I don’t think his legacy is ruined or completely tarnished – I’m just saying that when you talk about Favre in the future there’s always going to be the “he didn’t finish strong” thing there. He could have gone out respected and loved by everybody but I think his greed for the game and even possibly attention hurt his legacy. We all got tired of his indecisiveness and the media hyping up every press conference and hearing about Favre. It got to the point where he became kind of a joke and nobody cared what he did as long as he wasn’t in our face every day on ESPN. When he came back he wasn’t as good and then the photo. He could come back again next year but this time I don’t think he has a choice – I can’t think of one team that would take him after this last season and more injuries. He’s done.

Thanks Brett for all the good times and bringing the level of the game you did. Do us all a favor and accept the obvious. Retire and keep what Legacy you have left.

11 thoughts on “Favre’s Legacy

  1. azbubba says:

    Chuck, I don’t think Favre’s biggest sin was not finishing strong. Many athletes have stayed at the party a bit too long, and I can’t hold that against them. Competitive athletes want to compete for as long as they can; the window for making money by playing the sport you love is short and fragile.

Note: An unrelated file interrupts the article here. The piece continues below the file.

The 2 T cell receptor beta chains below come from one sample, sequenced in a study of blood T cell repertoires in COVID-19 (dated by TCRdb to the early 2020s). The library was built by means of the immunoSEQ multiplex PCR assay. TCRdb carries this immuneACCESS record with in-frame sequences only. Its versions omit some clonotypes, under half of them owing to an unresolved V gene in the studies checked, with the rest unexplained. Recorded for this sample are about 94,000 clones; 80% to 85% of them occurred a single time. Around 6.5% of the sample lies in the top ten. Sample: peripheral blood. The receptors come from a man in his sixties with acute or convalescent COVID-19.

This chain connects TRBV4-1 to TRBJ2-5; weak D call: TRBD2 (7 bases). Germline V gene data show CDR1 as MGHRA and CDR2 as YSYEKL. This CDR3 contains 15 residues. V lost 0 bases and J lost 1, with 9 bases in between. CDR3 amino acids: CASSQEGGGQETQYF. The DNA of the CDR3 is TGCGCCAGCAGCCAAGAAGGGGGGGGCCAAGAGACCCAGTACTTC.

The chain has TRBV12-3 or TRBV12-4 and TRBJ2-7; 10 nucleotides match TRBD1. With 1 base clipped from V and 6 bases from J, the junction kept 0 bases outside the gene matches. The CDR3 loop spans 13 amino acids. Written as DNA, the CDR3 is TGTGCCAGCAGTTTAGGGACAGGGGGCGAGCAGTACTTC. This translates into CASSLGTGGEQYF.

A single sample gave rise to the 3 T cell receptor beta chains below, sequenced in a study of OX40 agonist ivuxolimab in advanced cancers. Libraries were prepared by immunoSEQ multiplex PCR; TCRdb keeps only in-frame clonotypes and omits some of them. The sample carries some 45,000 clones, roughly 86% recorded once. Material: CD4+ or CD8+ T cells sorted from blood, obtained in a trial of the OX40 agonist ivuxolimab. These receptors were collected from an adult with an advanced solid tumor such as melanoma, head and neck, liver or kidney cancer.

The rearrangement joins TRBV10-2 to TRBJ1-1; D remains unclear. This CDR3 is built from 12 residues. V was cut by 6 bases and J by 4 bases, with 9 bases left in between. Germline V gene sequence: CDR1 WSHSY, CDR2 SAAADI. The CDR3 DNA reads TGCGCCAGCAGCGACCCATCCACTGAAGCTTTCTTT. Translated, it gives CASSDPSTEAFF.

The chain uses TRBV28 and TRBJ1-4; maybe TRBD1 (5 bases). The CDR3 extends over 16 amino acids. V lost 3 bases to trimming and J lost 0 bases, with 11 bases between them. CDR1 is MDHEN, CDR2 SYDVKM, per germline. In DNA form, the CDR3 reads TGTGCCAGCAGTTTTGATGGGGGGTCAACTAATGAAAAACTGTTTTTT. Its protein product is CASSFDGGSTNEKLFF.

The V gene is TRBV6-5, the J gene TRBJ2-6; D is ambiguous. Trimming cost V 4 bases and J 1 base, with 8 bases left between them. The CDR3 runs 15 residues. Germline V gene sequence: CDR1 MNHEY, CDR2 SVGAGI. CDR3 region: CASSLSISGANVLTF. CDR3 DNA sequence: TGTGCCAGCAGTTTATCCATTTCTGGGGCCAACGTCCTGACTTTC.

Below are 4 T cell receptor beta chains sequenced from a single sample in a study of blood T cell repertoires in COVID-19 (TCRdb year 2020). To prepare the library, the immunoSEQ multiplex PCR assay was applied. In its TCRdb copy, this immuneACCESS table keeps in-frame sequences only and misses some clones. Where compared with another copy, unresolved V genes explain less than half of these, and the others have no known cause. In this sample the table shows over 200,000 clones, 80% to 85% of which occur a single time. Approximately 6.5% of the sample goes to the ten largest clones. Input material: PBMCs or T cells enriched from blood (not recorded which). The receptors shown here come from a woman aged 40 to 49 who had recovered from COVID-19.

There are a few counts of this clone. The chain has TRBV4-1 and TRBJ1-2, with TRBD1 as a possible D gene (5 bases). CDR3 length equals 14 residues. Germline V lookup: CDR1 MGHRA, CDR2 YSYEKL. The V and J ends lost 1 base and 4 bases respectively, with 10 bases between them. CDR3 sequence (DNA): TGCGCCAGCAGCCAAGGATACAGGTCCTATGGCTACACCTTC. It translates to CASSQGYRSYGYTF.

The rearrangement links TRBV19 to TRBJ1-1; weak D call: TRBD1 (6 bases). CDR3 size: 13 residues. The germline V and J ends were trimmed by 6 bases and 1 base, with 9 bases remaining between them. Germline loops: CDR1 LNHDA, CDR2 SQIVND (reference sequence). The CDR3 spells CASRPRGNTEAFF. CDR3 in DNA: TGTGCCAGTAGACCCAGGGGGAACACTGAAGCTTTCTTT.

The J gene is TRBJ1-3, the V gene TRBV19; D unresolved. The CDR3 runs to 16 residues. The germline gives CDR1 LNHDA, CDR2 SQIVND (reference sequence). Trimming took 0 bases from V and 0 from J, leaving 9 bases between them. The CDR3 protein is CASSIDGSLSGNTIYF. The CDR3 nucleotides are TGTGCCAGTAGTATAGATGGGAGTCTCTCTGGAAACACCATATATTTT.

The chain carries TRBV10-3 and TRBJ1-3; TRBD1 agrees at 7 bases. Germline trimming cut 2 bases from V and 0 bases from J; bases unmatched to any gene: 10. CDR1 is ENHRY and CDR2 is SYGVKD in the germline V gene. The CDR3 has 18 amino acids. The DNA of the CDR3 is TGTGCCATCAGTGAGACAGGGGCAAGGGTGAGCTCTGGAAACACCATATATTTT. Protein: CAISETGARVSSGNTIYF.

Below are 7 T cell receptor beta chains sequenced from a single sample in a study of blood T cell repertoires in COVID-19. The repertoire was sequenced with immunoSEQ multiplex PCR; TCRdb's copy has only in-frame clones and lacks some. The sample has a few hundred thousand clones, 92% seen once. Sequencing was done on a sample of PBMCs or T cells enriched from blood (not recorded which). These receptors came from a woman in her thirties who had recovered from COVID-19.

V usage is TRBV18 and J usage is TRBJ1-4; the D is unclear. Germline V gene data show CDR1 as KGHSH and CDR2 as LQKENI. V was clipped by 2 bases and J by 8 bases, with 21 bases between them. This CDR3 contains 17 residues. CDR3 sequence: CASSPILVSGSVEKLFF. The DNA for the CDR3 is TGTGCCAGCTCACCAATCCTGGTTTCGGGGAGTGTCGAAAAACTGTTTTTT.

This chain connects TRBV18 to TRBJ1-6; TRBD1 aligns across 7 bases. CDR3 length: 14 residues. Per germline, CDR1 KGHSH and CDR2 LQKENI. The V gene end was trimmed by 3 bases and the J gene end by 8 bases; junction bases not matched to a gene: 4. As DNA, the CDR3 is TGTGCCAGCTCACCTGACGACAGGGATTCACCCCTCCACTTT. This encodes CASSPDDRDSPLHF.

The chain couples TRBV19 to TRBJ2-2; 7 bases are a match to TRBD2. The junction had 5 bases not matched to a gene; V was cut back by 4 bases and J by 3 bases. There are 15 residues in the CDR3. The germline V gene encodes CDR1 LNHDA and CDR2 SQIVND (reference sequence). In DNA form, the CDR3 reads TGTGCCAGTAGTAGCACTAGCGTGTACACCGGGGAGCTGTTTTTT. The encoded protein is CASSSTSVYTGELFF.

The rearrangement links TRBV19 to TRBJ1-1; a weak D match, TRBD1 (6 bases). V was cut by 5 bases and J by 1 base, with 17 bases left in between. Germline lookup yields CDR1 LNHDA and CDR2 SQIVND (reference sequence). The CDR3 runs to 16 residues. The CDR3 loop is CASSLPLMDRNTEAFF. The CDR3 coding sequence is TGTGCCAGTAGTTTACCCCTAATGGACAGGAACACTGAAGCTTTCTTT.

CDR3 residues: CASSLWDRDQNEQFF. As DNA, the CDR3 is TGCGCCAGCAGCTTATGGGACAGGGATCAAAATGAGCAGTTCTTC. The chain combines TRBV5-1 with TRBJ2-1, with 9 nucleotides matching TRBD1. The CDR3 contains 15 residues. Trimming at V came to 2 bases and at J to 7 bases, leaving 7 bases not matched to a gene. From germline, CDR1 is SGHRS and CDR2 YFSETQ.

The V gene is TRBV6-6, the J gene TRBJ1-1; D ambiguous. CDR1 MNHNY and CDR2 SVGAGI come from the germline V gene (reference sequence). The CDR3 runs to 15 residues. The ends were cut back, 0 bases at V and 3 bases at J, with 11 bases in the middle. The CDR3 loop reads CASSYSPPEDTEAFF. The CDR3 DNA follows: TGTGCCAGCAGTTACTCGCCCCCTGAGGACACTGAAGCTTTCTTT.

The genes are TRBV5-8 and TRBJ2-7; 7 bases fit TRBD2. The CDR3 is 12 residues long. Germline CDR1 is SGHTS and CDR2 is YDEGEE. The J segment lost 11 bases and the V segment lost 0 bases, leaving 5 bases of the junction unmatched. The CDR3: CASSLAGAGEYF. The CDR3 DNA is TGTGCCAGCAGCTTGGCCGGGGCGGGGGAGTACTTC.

Brett’s problem is that he believed he was bigger than the game. By retiring, un-retiring, being traded, retiring again, asking for his release, un-retiring again, and then showing up late for training camp two years in a row, many fans like myself just got sick of his antics. Fans have been known to forgive a lot, but in addition to the stuff you and I have mentioned he also badmouthed the Packers team he led to the Super Bowl win by proclaiming the Vikings as a superior team to that one. Even Bears fans like you and me would have a hard time badmouthing a Super Bowl winning team…even an NFC North rival.

    Brett, you will be remembered for the NFL Championship ring you wear, and the records you set and broke. But more than that, many will remember you as a prima donna that didn’t know when to stay home from the dance. I am not sure any number of years will remove the tarnish you have allowed to ruin what should have been an incredible career.

    • well said.. and agreed. I left a number of things out but I didn’t want to bash on him being a Bears fan… wasn’t my point but I could have put in the hating on the Packers thing lol.

      Thx for your thoughts.

  2. I totally get why Favre wants to keep playing. When you do something for that long, at that high of a level, it has to be really tough to give it up and accept your complete life change.

    But c’mon…plenty of athletes have figured this out. In a sport like football, where your career can hang in the balance from play to play, there’s just no way an athlete should be out there if he’s not 100 percent. Work ethic be damned, Favre was hurting the rest of his team every time he lied to them and said he was physically and mentally capable of leading them onto the field.